Other women rebel against these pressures, lashing out at norms that they view as damaging or inapt and experimenting with their self expression. Experimenting is a process that can take days, months, years, even lifetimes and it's subject to change. It's important to note that as difficult as this process is, it's not available to everyone, whether they lack the confidence, community, or privilege to explore these aspects of themselves.

Wherever you're at with this, my deepest hope is that as we move forward in our own processes, we arrive at a place where we can sit comfortably with ourselves—whatever our outward expression, and know that we belong.

That said, it’s 100% inappropriate for me to call out your appearance and self-expression because it doesn’t align with my ideas about what a woman looks like. That kind of thinking is rooted in bias and discriminatory stereotypes. It's similarly inappropriate to assume that aesthetics have any bearing on our abilities. If you reduce women to the status of "lesser than" simply because of their looks, you are a part of the problem. If you try to exclude her from the table because of how she looks, you need to take a long, hard look at yourself.

If this has struck a chord with you, I hope you'll join me in directing your anger at the source of these constructs. Harness your power to create change. Support companies who represent a broad spectrum of humanity. Use your platform to uplift diversity, rather than tearing others down. Remember that words have power, so yield yours deliberately. Consider the difference between these two approaches:

  1. Women who have [insert arbitrary descriptor here] aren’t authentic. Their motives are suspect and they are a danger to themselves and others. They do not belong outside so I will not uplift their stories.   

  2. We aim to uplift women in their diverse forms by asking them who they are, what they are about, and what they hope to accomplish. We will showcase diversity of physicality, background, accomplishment, and thought.

Now say those phrases were people and not just words. Who would you want to hang out with? Who would you invite on your trip? While the former may satisfy the jealous monster inside of all of us (and as humans, we all have one), I suspect most of you will choose the latter.

The thing about mountains is, they don't care what you're wearing or how you look as long as you show up prepared and give them the respect they are due. 

The thing about mountains is, they don't care what you're wearing or how you look as long as you show up prepared and give them the respect they are due.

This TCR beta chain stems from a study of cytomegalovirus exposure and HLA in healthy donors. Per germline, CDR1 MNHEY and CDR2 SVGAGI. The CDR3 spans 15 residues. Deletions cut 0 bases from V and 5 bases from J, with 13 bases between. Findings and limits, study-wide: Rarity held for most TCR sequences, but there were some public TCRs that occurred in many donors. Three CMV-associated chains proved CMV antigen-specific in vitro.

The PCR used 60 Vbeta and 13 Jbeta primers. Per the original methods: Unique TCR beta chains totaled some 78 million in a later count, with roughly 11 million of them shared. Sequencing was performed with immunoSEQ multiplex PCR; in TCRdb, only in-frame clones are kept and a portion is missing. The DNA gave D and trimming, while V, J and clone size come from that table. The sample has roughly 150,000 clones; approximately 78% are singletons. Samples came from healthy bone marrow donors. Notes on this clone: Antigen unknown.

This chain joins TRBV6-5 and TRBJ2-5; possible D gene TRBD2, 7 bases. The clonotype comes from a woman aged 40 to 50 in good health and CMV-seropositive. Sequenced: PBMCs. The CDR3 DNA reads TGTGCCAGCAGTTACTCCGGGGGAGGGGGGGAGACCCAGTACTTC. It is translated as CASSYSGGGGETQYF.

So, what do we do moving forward?

  1. Check yourself. When you feel the urge to deny the authenticity of a women or refuse to let her take up space because of how she looks, stop and think. What’s really going on there? What assumptions are you making based on appearance alone? What do these assumptions indicate about you and how will you use that knowledge to adapt moving forward?

  2. Check others. When you hear or see someone engaging in this behavior, call it out. It can be an uncomfortable process but we need to hold each other accountable.

  3. If you’re on the receiving end of this feedback, take a deep breath, listen, and reflect. Realizing you have hurt someone by making these mistakes can cause sadness, guilt, shame, and a whole host of other responses. Before you respond, stop and listen to what you're being told, introspect, and if you realize that you’ve been engaging in problematic behavior, own your mistakes. Offer a sincere apology, then use what you have learned to make a change.

  4. Support companies that uplift diversity and call out companies and brands who don’t. Make noise. We have a lot of power as a collective, but we must choose to wield it.

  5. Support women who do the same. Some amazing voices who do just this are: Ambreen Tariq of Brown People Camping, Jenny Bruso of Unlikely Hikers, Danielle Williams of Melanin Basecamp, Indigenous Women Hike, Native Women's Wilderness, Alpenglow Collective, Diversify Outdoors, Outdoor Asian, and so many more!

This won’t be a perfect process. A growth mindset goes hand in hand with growing pains. We will all make mistakes as we move forward. Move forward anyway, with humility, forgiveness for yourself and others, and openness to learning more. Let's shine brighter together. The future needs us.

The above photos were sent to me when I asked women to share photos of themselves in the wild where they felt strong, accomplished, challenged, satisfied, and beautiful. Their responses were touching and I hope you'll take time to go through them as you let this all sink in.